Abraham was promised descendants like the stars, and physically speaking, that was fulfilled (Deuteronomy 1:10). But Abraham is the father of the faithful also. Jesus’s star is first of a mighty innumerable host who rule with a rod of iron and receive the morning star (Revelation 2:26-28). At the end of Revelation we’re told that the sun and moon are replaced by the Lamb, but what of the stars? Perhaps they are replaced by the church, shining like stars in the universe (Philippians 2:15)

And if stars are kings, then perhaps when God told him he would have descendants as numerous as the stars he was also hinting at the future reality of the church- “And you have made them a kingdom and priests to our God, and they shall reign with him on the earth” (Revelation 5:10).

Ecclesial Tapestry

Good morning!

Last night at Bible study we were talking about the “household code” found in 1 Peter 2:13-3:7. I think the household codes in Scripture (Ephesians 5:22-6:9, Colossians 3:18-4:1) are really amazing and counter-cultural, and I enjoy teaching on them.

When I lead Bible studies I like to be able to go deep into the text, discuss things, difficulties, bring up questions, all that; but I don’t like to end there. I think people should go away from a Bible study challenged and encouraged, and so at the end of every Bible study I teach I throw on a little “homiletical takeaway–” my attempt to draw the discussion to a close with an encouraging word from the text. So here’s what I said last night:

God wants unity in inequality. I don’t mean inequality of worth; I mean distinction, difference. God doesn’t want a homogenous church, but an integrated one. He doesn’t love his own equally, as though they were all the same; he loves his own fully, as fully as he can love them. God is a Father– what father loves his own without distinction? There are different places, different levels of maturity, different gifts, different sexes, different roles. But one baptism, one church, one Lord, one Spirit, one God and Father of all.
Satan wants to iron out the difference between sexes, giftings, and institutions. God wants a beautiful stained-glass window; Satan want’s a nice uniform mud, which is just another way of talking about entropy, which is just another way of talking about death.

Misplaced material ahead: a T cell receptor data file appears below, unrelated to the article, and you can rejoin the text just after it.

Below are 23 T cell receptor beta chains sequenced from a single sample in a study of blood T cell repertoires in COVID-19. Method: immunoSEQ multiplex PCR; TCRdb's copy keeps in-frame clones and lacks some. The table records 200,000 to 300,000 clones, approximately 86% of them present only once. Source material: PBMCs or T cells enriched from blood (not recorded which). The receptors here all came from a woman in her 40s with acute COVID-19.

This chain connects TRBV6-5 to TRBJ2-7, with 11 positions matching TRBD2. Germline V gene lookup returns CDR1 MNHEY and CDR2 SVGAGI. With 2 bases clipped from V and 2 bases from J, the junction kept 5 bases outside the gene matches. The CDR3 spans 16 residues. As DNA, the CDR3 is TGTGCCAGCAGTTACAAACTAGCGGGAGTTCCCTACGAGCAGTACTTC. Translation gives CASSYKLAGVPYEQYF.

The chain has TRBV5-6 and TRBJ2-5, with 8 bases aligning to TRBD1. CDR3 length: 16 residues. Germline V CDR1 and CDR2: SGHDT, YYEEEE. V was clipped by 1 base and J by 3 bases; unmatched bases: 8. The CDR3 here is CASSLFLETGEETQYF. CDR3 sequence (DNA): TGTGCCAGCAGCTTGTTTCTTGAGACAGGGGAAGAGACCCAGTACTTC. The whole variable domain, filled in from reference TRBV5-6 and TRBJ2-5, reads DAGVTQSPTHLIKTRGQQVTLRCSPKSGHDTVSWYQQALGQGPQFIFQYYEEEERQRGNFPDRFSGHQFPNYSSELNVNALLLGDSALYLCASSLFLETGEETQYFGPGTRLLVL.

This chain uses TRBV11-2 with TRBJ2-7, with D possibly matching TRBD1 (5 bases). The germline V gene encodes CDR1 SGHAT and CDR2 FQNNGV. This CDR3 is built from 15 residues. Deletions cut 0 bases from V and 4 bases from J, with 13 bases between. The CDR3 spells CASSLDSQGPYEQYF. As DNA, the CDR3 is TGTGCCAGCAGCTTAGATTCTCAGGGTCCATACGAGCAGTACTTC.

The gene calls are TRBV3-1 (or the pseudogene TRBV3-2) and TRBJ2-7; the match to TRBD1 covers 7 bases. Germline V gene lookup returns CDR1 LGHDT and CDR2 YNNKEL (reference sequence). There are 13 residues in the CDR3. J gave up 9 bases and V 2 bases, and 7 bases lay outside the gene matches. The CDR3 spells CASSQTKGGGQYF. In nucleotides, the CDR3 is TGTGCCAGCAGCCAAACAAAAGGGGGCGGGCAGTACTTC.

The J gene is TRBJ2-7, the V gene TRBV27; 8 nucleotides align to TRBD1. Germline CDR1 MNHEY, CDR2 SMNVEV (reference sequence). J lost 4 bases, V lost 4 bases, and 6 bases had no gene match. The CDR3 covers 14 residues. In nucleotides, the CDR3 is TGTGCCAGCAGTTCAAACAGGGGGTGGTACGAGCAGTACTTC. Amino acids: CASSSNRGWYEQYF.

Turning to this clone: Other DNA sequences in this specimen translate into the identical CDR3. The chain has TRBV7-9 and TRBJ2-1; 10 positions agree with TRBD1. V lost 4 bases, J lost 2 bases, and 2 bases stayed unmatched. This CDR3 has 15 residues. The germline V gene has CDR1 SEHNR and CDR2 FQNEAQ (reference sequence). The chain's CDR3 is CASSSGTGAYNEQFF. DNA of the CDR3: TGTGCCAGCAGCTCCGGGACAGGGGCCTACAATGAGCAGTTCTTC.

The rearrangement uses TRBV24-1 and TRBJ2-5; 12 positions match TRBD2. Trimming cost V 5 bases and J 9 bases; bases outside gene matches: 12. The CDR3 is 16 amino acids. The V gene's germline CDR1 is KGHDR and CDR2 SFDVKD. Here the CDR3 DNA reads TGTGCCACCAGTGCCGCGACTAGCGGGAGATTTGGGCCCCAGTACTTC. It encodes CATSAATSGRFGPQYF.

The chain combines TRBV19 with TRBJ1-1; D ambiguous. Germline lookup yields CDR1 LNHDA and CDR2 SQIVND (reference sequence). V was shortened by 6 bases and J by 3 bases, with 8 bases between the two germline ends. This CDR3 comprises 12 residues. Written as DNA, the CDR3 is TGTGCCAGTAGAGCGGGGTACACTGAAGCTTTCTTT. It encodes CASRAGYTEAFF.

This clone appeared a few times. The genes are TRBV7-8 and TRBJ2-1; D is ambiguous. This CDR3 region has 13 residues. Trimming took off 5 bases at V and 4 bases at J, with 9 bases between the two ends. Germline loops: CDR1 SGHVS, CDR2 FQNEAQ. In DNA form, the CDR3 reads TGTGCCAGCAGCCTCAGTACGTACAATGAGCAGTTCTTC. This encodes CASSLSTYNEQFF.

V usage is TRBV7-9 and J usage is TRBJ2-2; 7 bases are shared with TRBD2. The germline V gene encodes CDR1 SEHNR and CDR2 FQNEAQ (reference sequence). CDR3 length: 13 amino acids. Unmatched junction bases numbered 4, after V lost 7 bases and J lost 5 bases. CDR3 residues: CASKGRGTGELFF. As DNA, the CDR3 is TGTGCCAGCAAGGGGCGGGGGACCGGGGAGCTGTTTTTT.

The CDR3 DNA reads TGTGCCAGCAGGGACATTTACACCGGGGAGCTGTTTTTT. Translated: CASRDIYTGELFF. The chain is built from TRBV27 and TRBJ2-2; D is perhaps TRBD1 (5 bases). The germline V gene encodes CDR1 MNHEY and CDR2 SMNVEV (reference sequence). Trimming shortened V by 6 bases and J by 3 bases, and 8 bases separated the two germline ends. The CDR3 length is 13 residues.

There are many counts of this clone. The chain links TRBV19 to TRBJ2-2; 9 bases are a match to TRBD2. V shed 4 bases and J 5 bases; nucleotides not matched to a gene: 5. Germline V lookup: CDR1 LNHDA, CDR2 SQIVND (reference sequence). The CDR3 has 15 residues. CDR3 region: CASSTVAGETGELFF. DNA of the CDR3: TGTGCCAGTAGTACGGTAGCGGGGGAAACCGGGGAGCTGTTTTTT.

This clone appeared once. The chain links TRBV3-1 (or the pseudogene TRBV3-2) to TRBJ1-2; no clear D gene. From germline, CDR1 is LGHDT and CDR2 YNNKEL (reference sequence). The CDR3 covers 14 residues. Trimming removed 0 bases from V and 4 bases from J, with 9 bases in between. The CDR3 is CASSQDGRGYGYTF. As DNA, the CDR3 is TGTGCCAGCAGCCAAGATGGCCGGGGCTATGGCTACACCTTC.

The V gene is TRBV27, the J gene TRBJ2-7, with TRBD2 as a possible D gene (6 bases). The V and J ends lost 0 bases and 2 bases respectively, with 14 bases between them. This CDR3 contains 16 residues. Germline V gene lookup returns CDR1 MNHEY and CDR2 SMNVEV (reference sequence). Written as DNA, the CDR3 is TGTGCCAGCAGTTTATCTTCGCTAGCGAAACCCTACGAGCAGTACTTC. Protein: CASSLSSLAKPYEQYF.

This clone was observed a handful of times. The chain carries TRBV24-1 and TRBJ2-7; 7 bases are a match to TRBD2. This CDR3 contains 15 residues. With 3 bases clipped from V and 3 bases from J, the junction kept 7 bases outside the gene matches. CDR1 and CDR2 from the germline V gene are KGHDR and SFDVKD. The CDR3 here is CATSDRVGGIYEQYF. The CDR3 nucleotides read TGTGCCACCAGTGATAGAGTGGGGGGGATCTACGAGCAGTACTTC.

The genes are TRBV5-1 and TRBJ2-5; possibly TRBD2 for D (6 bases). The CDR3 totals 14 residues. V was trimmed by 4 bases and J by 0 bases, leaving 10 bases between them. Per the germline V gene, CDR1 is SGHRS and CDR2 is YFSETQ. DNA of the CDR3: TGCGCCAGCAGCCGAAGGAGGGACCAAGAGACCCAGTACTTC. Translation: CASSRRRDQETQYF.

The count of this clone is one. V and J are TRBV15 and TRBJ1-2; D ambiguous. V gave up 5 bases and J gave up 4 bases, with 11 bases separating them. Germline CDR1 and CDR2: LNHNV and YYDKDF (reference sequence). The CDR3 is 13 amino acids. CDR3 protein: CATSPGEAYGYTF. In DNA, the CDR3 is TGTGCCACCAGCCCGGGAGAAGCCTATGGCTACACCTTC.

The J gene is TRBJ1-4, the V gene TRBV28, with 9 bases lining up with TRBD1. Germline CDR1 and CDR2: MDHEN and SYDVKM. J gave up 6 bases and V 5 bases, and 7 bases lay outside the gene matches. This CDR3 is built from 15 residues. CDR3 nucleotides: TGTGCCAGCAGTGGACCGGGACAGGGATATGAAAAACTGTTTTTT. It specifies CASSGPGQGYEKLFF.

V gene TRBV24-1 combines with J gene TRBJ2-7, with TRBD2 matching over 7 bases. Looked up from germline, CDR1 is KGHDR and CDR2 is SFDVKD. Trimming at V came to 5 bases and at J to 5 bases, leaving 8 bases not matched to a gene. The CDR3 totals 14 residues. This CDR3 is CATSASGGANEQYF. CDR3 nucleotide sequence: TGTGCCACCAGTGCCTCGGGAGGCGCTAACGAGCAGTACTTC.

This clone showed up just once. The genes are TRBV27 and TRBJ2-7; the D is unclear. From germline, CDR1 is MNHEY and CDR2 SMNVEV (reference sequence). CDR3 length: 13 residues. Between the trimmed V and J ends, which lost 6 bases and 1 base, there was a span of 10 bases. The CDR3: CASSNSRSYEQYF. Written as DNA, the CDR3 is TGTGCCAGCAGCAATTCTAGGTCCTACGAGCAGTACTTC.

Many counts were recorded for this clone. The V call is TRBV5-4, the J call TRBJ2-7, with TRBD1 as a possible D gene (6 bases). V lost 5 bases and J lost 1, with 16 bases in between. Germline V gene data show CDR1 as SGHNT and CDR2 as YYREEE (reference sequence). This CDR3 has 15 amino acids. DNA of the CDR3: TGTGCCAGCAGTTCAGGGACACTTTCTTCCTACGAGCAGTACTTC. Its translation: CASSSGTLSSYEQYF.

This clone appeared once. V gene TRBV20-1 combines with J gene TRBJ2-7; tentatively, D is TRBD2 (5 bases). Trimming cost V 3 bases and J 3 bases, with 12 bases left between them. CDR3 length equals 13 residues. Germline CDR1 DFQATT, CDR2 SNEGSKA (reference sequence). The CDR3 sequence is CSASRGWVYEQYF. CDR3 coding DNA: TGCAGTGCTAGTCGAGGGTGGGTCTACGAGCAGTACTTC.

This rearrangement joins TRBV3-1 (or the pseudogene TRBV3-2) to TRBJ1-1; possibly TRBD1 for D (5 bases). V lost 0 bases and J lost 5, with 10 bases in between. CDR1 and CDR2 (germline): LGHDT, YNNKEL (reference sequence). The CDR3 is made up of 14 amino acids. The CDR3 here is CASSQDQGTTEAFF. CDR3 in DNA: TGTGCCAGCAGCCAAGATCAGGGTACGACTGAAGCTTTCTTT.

Unity in inequality. Each member fully accepted, fully loved, fully appreciated, for all their differences, their strengths and weaknesses– many members, one body, one Lord.

-Daniel

Thereness

Tomorrow I leave for the East Coast for a few weeks, and I have no intention of posting. Maybe a poem every now and again, we’ll see. Before I leave, however, I want to share something I found encouraging.

Pastor Sam Crabtree (author of Practicing Affirmation, one of my all time favorite Christian living books) and I sat down the other day to talk about the BBC Shepherd Group which I lead. Sam just became our overseeing elder, and so I was able to introduce him to the group and hear his heart for us. It was good.

Toward the end of our time I asked him what he expects of me as a small group leader, and he said something I thought was profound. He told me that my gift, my strength, the advantage that I have over him in this situation, is thereness. I am not as wise or experienced or mature or articulate or pastoral as Pastor Sam, but I am there, every week, with my group, and he is not. And for Sam, that counts for something.

I’m not sure I’d ever thought about that before. This extends to the whole church, this gift of thereness. Unless you suddenly find yourself the protagonist in a robinsonade, you have been gifted with thereness for someone else’s benefit, to be a blessing. People need good teaching/preaching, wise counselors, just authorities, and a whole host of other things, but they also need someone to just be there for them, and you can do that.

I think this is amazing- God has created a need in the greatest of us which can be met by the least of us. How well this ties the body together! I don’t need to be paralyzed by my own insecurities when it comes to comforting and encouraging a much older brother in the faith. I can just be there for that brother, and God is building his church. Anybody can do it; everybody should. There’s a brother or sister in your local body who needs you to exercise your gift of thereness